Research Article| Volume 37, ISSUE 2, P290.e7-290.e16, March 2023

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The Significant Influence of Hoarseness Levels in Connected Speech on the Voice-Related Disability Evaluated Using Voice Handicap Index-10

Published:December 26, 2020DOI:



      This retrospective study examines the influence of voice quality in connected speech (CS) and sustained vowels (SV) on the voice-related disability in patients’ daily living documented by Voice Handicap Index-10 (VHI-10).


      A total of 500 voice recordings of CS and SV samples from 338 patients with voice disturbances were included, along with the patients' age, diagnoses, maximum phonation time, and VHI-10. Dataset-1 comprised of 338 untreated patients, whereas Dataset-2 included 162 patients before and after phonosurgeries. As a preliminary study, the concurrent and diagnostic validities based on auditory-perceptual judgments were examined for cepstral peak prominence (CPP) and CPP smoothed (CPPS) for CS and SV tasks. Next, simple correlations and multivariate regression analyses (MRA) were performed to identify which of the acoustic measures for the CS or SV tasks significantly influenced the total score or improvement of VHI-10.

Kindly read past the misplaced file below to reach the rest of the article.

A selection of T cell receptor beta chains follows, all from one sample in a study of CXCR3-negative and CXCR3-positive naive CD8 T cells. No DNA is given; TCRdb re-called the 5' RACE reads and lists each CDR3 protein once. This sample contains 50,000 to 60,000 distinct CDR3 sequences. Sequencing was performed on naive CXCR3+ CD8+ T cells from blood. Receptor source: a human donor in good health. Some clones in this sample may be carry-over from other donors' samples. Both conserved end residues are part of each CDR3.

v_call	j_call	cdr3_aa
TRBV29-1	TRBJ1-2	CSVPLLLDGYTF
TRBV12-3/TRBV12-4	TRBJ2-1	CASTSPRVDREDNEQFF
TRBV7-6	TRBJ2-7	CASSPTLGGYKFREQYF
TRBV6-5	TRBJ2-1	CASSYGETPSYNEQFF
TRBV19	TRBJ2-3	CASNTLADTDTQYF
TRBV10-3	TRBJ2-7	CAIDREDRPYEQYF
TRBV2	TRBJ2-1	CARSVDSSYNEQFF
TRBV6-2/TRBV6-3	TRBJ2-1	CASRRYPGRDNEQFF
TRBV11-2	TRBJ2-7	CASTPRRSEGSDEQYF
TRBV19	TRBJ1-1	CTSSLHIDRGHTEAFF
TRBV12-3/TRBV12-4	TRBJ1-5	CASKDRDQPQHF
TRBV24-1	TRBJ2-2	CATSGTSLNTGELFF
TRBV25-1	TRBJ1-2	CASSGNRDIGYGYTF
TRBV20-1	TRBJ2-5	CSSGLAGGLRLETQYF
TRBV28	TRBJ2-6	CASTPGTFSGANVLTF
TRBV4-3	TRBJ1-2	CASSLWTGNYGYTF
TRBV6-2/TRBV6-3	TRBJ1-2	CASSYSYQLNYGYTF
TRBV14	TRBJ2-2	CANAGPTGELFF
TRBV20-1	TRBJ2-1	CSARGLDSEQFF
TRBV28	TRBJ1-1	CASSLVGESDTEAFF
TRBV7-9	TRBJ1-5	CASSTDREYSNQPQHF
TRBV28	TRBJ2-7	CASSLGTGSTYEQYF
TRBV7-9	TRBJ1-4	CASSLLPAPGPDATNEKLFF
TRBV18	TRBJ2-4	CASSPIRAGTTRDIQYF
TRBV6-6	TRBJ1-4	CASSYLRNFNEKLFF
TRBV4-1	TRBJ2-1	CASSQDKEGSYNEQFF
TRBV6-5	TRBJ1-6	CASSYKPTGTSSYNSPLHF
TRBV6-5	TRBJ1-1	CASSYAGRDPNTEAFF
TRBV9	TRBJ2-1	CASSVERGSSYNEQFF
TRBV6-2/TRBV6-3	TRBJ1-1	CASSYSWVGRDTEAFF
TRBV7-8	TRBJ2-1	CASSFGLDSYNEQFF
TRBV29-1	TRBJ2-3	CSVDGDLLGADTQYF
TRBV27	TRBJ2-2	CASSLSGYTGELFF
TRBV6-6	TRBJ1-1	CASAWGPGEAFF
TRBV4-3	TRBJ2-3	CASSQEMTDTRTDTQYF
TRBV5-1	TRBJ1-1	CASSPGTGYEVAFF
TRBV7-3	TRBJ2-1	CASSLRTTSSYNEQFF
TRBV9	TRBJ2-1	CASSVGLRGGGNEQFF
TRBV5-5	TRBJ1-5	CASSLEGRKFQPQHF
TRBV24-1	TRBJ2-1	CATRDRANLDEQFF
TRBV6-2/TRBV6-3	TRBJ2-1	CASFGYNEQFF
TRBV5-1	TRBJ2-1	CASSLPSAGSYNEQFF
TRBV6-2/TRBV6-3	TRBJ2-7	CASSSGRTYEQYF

The preliminary study confirmed high correlations with hoarseness levels as well as the excellent diagnostic accuracy of CPP and CPPS for both CS and SV tasks.
      In Dataset-1, the simple correlations and MRA results showed that cepstral measures in both tasks demonstrated moderate correlations with, and significant contribution to the total score of VHI-10, respectively. However, in Dataset-2, the changes of cepstral measures, as well as the median pitch after phonosurgeries in the CS tasks only, showed significant contributions to the improvement of VHI-10.


      The study demonstrated that the hoarseness levels in both the CS and SV tasks equivalently influenced the VHI-10 scores, and that the post-surgical change of voice quality only in the CS tasks influenced the improvement of voice-related disability in daily living.

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